Penny Dora and the Wishing Box #1

Story by
Art by
Sina Grace
Colors by
Tamra Bonvillain
Letters by
Hope Larson
Cover by
Image Comics

"Penny Dora and the Wishing Box" #1 by Michael Stock and Sina Grace is the sort of comic that exudes a certain amount of charm. With a fairly simple premise (and which is adapted off of an idea that Stock's 8-year old daughter came up with), it's easy to follow. But as a result, it's hard to keep from thinking that the second issue is going to either make or break this series.

"Penny Dora and the Wishing Box" #1 follows through on its title as promised; Penny finds a strange gift on the front door right before Christmas, and inside is a mysterious wooden box that turns out to grant wishes. While the wishes in this issue are both benign enough, it seems like Penny is right to find herself slightly unnerved by the experience...

What's interesting about "Penny Dora and the Wishing Box" #1 is that you could use this comic as a springboard for both an all-ages series as well as one that skews slightly older. The premise is one that works in just about any direction; you can make it sweet, funny, eerie, scary, spooky, or downright horrific. With that said, "Penny Dora and the Wishing Box" #1 doesn't seem to have fully settled into any one tone. It feels somewhat light, but at the same time we're also only at the tip of the iceberg. The wishes here are fairly innocent, offering up genuinely good things to those who have inadvertently made a request to the mysterious box. But it'll be Stock's second issue that really solidifies the series, whether it stays at this slightly lighter and cheery level or if things suddenly plunge into a darker tone.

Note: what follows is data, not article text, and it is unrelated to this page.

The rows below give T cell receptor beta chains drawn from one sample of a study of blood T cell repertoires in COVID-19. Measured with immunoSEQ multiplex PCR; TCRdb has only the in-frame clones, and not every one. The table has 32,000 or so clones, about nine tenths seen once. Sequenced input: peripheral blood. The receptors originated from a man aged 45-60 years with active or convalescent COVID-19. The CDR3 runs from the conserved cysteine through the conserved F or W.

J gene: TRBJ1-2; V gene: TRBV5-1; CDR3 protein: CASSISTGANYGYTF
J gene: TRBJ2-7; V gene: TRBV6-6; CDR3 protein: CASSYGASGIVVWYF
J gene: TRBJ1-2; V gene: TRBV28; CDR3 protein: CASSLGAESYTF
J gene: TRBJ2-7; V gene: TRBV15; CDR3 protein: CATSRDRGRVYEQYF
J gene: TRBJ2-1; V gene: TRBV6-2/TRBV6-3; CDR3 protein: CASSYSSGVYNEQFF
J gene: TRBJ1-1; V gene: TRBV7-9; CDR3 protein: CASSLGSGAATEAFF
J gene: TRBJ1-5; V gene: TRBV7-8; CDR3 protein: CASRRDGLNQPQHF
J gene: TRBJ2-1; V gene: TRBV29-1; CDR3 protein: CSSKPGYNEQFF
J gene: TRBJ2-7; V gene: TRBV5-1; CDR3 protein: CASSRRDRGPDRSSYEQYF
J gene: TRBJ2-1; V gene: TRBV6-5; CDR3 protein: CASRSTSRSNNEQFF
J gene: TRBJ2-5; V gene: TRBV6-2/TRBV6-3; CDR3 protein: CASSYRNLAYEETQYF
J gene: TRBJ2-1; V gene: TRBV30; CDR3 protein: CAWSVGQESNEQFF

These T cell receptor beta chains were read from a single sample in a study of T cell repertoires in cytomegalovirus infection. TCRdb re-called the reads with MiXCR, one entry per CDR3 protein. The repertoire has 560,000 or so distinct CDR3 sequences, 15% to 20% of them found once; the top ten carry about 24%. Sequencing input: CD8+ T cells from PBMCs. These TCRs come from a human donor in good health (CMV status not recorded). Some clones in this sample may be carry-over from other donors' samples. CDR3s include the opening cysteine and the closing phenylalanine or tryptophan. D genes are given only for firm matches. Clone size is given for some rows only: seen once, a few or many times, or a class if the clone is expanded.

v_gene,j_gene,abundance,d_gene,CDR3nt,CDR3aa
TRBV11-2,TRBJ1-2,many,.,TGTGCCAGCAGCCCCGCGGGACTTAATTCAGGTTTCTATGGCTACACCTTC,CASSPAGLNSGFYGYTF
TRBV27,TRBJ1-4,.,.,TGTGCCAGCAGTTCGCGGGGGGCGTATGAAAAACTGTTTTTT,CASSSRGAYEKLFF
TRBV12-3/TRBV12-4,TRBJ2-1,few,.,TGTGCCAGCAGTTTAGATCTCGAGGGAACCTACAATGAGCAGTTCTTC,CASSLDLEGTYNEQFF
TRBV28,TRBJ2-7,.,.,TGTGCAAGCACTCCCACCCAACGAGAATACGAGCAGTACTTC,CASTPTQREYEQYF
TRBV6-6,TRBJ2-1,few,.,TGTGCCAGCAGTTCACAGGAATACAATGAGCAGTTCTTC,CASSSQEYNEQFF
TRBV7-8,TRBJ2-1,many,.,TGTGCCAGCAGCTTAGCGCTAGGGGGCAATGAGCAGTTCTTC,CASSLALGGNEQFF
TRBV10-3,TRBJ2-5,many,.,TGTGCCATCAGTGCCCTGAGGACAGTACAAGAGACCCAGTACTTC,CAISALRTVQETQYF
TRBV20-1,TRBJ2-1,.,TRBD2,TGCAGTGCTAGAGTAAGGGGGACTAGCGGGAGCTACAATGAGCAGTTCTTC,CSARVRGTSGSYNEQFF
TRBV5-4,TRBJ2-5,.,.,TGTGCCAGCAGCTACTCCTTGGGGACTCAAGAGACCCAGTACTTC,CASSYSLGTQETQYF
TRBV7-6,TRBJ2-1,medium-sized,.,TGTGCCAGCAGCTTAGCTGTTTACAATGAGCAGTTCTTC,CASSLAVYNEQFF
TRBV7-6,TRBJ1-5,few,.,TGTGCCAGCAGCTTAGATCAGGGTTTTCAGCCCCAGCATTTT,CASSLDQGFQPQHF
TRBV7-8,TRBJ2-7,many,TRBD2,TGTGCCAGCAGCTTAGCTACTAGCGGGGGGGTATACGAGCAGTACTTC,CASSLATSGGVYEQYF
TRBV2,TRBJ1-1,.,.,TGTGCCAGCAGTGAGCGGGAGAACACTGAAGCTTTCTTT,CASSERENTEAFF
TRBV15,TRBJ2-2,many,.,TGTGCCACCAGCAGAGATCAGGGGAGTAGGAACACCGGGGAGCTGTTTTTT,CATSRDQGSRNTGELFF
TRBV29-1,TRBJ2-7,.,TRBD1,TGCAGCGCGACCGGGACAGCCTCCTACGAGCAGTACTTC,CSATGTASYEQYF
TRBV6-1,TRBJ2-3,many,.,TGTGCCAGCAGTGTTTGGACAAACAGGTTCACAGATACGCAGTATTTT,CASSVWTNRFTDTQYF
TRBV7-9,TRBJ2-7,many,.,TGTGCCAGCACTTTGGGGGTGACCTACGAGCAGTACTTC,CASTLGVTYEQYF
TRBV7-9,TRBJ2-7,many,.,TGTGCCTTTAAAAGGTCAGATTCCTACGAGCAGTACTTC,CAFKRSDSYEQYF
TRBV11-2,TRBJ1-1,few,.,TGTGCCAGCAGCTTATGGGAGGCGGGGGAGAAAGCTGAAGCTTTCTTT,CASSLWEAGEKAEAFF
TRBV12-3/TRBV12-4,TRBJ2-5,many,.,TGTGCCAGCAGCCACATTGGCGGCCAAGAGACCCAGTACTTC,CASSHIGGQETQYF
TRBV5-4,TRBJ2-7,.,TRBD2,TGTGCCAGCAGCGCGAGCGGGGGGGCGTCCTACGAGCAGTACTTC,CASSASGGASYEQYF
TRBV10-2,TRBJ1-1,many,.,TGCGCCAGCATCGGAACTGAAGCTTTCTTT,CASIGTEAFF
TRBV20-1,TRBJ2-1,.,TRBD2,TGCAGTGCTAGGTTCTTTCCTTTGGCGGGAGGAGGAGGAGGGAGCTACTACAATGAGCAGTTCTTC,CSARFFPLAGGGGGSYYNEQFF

Grace's art is particularly adorable, which goes a long way towards the lighter tone of the comic. I like how he draws his characters; the wistful looks on both Penny and her mother's faces as they think of their own wishes when they first discover the box is a perfect example. They're each staring off into nowhere, that look of just a hint of hope as they do so. The thought balloon above Penny's head with the childlike image of her parents getting back together sells it too; by deliberately changing the style it lets us really feel like we've gotten inside her thought process, a perfect contrast to her mother's wish for money. Grace still gets the slightly spooky parts working here too. When she's looking under her bed while still on top of it, the way that Grace has her head upside down and her hand pulling up the blankets while the eerie glow shows up... it's that moment when things go from 100% cheerful to just that touch of, "uh oh."

"Penny Dora and the Wishing Box" #1 is a nice start, but I'm actually a little more eager to see the next issue. Once the route for the series is a little more firmly nailed down, it'll get expectations in the right place. Until then, though, this is a little light and predictable, but still pleasant enough that it's worth taking a look at that second issue.

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